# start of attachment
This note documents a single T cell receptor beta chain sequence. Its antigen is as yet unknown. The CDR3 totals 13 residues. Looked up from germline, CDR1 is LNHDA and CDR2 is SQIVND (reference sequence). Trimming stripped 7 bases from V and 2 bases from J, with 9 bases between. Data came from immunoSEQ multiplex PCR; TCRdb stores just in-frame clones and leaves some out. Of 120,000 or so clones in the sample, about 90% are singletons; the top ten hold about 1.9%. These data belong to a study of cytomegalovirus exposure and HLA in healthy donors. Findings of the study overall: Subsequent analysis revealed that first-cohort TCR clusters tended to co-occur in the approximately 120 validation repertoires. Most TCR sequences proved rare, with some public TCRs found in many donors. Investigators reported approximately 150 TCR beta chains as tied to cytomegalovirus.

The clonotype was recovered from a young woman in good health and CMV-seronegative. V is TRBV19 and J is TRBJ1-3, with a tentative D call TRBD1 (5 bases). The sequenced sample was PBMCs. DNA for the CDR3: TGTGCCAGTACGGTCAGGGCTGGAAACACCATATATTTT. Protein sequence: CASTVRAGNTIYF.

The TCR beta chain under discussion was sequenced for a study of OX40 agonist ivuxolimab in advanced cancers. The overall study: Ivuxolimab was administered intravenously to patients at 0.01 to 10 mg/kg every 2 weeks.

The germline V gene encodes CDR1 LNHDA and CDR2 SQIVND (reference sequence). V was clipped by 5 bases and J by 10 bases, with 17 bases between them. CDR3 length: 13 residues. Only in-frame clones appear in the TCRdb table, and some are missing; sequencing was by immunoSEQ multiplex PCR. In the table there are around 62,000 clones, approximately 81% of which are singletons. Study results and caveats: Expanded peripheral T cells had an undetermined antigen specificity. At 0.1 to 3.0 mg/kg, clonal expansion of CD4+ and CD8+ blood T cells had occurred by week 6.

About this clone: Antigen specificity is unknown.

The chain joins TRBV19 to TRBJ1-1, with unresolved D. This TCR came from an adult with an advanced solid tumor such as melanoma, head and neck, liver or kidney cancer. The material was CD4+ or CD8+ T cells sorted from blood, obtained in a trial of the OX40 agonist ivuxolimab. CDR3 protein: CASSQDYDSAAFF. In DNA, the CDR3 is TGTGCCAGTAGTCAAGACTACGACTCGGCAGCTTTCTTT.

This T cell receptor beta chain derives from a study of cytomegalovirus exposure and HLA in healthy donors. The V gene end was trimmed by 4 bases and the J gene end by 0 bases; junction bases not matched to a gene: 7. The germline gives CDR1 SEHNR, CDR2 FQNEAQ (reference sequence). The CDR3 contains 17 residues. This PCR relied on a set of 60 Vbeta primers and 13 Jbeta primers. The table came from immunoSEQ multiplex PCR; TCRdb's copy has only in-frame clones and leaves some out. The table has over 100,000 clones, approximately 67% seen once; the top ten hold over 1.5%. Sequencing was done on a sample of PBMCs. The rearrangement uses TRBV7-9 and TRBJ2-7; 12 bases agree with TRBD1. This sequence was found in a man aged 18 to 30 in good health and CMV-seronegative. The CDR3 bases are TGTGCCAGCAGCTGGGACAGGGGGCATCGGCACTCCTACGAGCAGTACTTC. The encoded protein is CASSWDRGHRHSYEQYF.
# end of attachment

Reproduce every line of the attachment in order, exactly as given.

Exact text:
This note documents a single T cell receptor beta chain sequence. Its antigen is as yet unknown. The CDR3 totals 13 residues. Looked up from germline, CDR1 is LNHDA and CDR2 is SQIVND (reference sequence). Trimming stripped 7 bases from V and 2 bases from J, with 9 bases between. Data came from immunoSEQ multiplex PCR; TCRdb stores just in-frame clones and leaves some out. Of 120,000 or so clones in the sample, about 90% are singletons; the top ten hold about 1.9%. These data belong to a study of cytomegalovirus exposure and HLA in healthy donors. Findings of the study overall: Subsequent analysis revealed that first-cohort TCR clusters tended to co-occur in the approximately 120 validation repertoires. Most TCR sequences proved rare, with some public TCRs found in many donors. Investigators reported approximately 150 TCR beta chains as tied to cytomegalovirus.

The clonotype was recovered from a young woman in good health and CMV-seronegative. V is TRBV19 and J is TRBJ1-3, with a tentative D call TRBD1 (5 bases). The sequenced sample was PBMCs. DNA for the CDR3: TGTGCCAGTACGGTCAGGGCTGGAAACACCATATATTTT. Protein sequence: CASTVRAGNTIYF.

The TCR beta chain under discussion was sequenced for a study of OX40 agonist ivuxolimab in advanced cancers. The overall study: Ivuxolimab was administered intravenously to patients at 0.01 to 10 mg/kg every 2 weeks.

The germline V gene encodes CDR1 LNHDA and CDR2 SQIVND (reference sequence). V was clipped by 5 bases and J by 10 bases, with 17 bases between them. CDR3 length: 13 residues. Only in-frame clones appear in the TCRdb table, and some are missing; sequencing was by immunoSEQ multiplex PCR. In the table there are around 62,000 clones, approximately 81% of which are singletons. Study results and caveats: Expanded peripheral T cells had an undetermined antigen specificity. At 0.1 to 3.0 mg/kg, clonal expansion of CD4+ and CD8+ blood T cells had occurred by week 6.

About this clone: Antigen specificity is unknown.

The chain joins TRBV19 to TRBJ1-1, with unresolved D. This TCR came from an adult with an advanced solid tumor such as melanoma, head and neck, liver or kidney cancer. The material was CD4+ or CD8+ T cells sorted from blood, obtained in a trial of the OX40 agonist ivuxolimab. CDR3 protein: CASSQDYDSAAFF. In DNA, the CDR3 is TGTGCCAGTAGTCAAGACTACGACTCGGCAGCTTTCTTT.

This T cell receptor beta chain derives from a study of cytomegalovirus exposure and HLA in healthy donors. The V gene end was trimmed by 4 bases and the J gene end by 0 bases; junction bases not matched to a gene: 7. The germline gives CDR1 SEHNR, CDR2 FQNEAQ (reference sequence). The CDR3 contains 17 residues. This PCR relied on a set of 60 Vbeta primers and 13 Jbeta primers. The table came from immunoSEQ multiplex PCR; TCRdb's copy has only in-frame clones and leaves some out. The table has over 100,000 clones, approximately 67% seen once; the top ten hold over 1.5%. Sequencing was done on a sample of PBMCs. The rearrangement uses TRBV7-9 and TRBJ2-7; 12 bases agree with TRBD1. This sequence was found in a man aged 18 to 30 in good health and CMV-seronegative. The CDR3 bases are TGTGCCAGCAGCTGGGACAGGGGGCATCGGCACTCCTACGAGCAGTACTTC. The encoded protein is CASSWDRGHRHSYEQYF.